Every religion is a path towards God, a conjecture about God, a human approach to God. It is a vector pointing upwards from below.

But the coming of Christ is the answer, a vector coming from heaven towards us. On the one hand, an event situated in history, on the other hand, something quite outside history. That’s why Christianity is unique, because Christ is unique. That’s my answer to the question.

 * * * * * * * * * * *

The fact of the matter is that there is moral evil and there is the physical imperfection of the world—they are rather different things. 

The physical imperfection of the world is a result of the fact that the world is being created, that it is not finalized, not completed. I very much like what the German poet Novalis, who was a romantic and a mystic, said, namely that humanity is the messiah of nature. 

Human beings do in fact occupy a special place in nature. We can believe the Bible that we are called to bring about a special spiritual transformation of nature; and that all creation groans in travail, as Paul says, awaiting the revelation of the children of God, that is, of us, people (Rom. 8:21-22). We ought to be influencing nature, but instead we are destroying it. 

But then why did people defy God’s will and so become the carriers of evil? To explain this completely and rationally means explaining the principle of darkness, giving grounds for it rationally, and justifying it.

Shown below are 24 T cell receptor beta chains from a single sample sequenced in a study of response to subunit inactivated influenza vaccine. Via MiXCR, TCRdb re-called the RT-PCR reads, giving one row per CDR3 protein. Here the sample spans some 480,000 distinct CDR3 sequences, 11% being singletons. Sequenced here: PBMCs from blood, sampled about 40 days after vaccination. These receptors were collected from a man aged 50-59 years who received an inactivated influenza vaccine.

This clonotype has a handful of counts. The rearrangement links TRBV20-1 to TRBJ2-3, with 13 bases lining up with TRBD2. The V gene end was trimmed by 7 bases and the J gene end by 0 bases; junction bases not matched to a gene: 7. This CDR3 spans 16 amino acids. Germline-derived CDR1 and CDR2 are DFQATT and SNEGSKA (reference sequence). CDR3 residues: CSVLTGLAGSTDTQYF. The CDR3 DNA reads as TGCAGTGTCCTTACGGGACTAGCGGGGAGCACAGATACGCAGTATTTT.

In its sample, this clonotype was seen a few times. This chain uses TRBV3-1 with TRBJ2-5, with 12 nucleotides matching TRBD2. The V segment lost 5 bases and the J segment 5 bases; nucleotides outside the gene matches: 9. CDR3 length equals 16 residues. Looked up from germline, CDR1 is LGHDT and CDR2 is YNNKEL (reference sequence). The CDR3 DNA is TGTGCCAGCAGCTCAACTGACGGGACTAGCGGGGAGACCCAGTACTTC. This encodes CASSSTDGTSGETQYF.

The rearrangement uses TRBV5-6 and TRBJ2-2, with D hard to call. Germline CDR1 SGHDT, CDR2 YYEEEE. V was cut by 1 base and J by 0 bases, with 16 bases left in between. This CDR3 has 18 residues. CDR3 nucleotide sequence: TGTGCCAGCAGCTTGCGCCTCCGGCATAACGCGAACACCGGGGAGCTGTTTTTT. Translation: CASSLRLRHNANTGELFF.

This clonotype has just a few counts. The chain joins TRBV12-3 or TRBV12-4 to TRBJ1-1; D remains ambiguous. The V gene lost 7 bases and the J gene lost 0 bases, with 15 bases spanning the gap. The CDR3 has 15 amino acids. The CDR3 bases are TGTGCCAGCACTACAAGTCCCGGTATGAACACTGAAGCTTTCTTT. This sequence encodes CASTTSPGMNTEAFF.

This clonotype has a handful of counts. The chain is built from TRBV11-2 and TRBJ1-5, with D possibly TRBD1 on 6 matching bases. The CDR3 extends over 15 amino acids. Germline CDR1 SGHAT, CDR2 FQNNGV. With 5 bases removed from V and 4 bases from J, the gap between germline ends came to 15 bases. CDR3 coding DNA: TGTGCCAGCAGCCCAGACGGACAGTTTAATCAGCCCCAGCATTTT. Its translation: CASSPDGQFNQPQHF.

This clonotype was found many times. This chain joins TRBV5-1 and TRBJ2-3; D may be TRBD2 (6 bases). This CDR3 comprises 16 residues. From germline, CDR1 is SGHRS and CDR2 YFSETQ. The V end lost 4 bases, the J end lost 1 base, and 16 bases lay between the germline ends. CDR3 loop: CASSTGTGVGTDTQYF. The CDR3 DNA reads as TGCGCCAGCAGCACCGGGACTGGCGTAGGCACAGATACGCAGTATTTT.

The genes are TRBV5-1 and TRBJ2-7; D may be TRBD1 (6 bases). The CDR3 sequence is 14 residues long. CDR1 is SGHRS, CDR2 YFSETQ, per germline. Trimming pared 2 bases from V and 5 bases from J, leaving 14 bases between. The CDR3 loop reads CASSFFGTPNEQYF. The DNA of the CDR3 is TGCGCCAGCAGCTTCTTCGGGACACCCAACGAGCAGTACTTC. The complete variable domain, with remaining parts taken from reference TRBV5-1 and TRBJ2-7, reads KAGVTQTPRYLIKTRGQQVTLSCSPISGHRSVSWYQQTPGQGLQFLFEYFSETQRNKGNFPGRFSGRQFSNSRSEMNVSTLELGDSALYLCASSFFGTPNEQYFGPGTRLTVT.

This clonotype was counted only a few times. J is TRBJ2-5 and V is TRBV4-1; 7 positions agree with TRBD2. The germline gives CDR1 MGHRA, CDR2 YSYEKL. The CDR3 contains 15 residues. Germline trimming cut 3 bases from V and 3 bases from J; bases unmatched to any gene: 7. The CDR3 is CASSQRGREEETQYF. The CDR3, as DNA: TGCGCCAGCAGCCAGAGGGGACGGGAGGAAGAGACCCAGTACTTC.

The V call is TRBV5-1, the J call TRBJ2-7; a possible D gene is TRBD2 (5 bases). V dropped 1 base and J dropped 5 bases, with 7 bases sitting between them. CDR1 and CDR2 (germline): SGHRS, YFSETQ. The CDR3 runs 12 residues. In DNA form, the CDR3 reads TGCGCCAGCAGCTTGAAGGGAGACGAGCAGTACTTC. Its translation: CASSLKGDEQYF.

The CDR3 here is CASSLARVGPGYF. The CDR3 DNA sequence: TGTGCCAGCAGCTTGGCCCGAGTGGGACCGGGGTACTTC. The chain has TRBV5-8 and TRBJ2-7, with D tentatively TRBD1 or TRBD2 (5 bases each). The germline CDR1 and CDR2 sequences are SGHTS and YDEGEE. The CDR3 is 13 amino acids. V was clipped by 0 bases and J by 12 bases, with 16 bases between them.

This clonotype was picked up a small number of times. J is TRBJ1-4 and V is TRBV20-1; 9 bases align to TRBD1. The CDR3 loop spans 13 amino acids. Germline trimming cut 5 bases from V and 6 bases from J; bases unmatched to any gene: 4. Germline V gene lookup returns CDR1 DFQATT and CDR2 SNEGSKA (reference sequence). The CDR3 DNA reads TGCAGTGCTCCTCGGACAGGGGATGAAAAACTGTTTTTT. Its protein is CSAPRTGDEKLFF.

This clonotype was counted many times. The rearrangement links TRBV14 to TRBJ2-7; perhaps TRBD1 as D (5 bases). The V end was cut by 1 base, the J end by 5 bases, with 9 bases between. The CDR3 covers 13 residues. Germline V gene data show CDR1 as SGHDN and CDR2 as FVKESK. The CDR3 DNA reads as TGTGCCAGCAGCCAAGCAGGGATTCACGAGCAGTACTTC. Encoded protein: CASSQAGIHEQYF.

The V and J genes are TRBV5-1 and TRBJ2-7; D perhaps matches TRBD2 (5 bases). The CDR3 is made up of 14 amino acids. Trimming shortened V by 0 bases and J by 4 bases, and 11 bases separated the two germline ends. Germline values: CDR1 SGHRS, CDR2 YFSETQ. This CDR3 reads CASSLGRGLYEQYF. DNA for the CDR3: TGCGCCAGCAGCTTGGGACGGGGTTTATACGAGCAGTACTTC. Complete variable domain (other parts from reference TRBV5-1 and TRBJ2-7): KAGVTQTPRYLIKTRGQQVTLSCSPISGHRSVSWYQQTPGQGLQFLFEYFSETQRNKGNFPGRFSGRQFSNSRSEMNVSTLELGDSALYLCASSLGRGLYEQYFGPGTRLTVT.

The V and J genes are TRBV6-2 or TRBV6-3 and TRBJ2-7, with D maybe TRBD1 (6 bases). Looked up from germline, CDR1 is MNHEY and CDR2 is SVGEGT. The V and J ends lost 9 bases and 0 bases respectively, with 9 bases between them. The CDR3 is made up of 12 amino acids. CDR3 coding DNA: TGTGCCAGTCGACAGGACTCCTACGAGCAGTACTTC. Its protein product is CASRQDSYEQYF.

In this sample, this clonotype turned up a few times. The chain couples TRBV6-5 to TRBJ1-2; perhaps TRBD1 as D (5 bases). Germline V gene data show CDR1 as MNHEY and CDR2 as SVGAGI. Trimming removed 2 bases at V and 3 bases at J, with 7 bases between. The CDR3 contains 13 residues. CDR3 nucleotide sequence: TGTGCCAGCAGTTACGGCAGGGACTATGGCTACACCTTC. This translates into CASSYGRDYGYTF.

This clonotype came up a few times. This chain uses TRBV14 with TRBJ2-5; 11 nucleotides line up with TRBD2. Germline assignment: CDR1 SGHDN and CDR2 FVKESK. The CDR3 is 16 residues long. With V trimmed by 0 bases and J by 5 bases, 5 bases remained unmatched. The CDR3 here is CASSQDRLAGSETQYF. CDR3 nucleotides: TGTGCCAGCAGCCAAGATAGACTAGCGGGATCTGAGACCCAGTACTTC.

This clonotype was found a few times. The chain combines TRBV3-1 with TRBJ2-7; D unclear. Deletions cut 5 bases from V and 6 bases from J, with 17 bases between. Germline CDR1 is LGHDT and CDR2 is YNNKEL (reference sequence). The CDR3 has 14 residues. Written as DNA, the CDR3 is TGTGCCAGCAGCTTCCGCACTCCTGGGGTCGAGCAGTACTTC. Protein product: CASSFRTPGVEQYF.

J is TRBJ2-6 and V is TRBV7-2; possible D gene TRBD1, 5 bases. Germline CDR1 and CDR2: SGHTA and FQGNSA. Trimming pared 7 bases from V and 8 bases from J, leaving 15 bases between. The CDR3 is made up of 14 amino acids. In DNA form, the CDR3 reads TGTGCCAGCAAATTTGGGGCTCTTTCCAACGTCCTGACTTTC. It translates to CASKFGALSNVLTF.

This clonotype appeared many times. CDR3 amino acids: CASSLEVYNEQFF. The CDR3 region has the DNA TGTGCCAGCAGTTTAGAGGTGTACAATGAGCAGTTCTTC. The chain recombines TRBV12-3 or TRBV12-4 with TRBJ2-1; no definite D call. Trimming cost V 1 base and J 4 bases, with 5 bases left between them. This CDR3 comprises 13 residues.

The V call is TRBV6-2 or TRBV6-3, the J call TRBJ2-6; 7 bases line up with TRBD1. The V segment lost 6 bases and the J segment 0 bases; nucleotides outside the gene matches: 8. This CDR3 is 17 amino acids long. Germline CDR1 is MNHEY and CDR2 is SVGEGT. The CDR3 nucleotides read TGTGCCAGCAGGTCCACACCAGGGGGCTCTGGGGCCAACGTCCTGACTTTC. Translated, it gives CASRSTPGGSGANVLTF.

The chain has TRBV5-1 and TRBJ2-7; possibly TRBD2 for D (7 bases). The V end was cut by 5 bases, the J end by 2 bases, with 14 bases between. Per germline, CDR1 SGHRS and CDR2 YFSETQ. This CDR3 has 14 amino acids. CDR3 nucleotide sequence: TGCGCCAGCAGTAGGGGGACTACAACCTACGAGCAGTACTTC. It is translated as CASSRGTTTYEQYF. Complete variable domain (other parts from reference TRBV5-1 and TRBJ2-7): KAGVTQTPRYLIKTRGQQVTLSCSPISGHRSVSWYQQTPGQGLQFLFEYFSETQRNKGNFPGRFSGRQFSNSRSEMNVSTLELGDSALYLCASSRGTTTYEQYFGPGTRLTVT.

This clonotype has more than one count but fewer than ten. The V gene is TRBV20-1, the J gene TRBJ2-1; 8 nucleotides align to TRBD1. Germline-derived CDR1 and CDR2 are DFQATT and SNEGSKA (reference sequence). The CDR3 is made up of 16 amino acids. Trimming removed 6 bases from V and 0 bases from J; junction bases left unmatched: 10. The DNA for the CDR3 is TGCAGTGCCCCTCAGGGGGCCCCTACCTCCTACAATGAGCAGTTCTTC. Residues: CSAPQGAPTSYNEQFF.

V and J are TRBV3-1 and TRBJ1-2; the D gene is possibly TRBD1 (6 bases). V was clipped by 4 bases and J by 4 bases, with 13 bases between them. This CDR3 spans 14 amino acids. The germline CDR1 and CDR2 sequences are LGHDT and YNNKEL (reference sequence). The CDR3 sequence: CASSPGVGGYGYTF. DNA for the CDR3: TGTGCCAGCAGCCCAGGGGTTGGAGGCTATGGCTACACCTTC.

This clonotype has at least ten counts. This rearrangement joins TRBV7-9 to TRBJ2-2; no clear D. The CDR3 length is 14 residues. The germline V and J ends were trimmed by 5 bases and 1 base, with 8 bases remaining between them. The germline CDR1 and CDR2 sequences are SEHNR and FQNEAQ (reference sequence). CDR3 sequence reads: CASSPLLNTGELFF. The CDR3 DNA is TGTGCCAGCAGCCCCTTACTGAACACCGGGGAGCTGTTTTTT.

The urge towards evil is itself an irrational impulse born out of freedom. I can’t of course now go into the thinking of the great Russian philosopher, Nicolas Berdyaev, and his idea that freedom is something concealed from us in the divine nature and is eternal. It’s something we can’t comprehend, but one thing is sure, and that is that if people have been given freedom by God then we have also been given the possibility of opposing God and of taking a different path. 

If people had no possibility of choosing their own path, then their freedom would be like Soviet elections as they used to be when they offered you one candidate and called it a choice. If God had given us freedom and said here is your only path and you can’t take another, then that would not be freedom. We would be like rigidly programmed robots, androids. Human beings would not then be made in the image and likeness of the Creator, but they would be the Creator’s playthings.

Consequently, God sent his likeness into the world to meet whatever might come so that human beings might carry on creating the world and reveal their many gifts in the world. Hence our supreme status as human beings. We have to answer for our actions, and so we can’t expect at every moment that someone from on high will give us a tug on the leash. Moses said: I lay before you the paths of good and evil, life and death. Choose life. (Deut. 30:15). Choose what is good. This you see is freedom, two paths.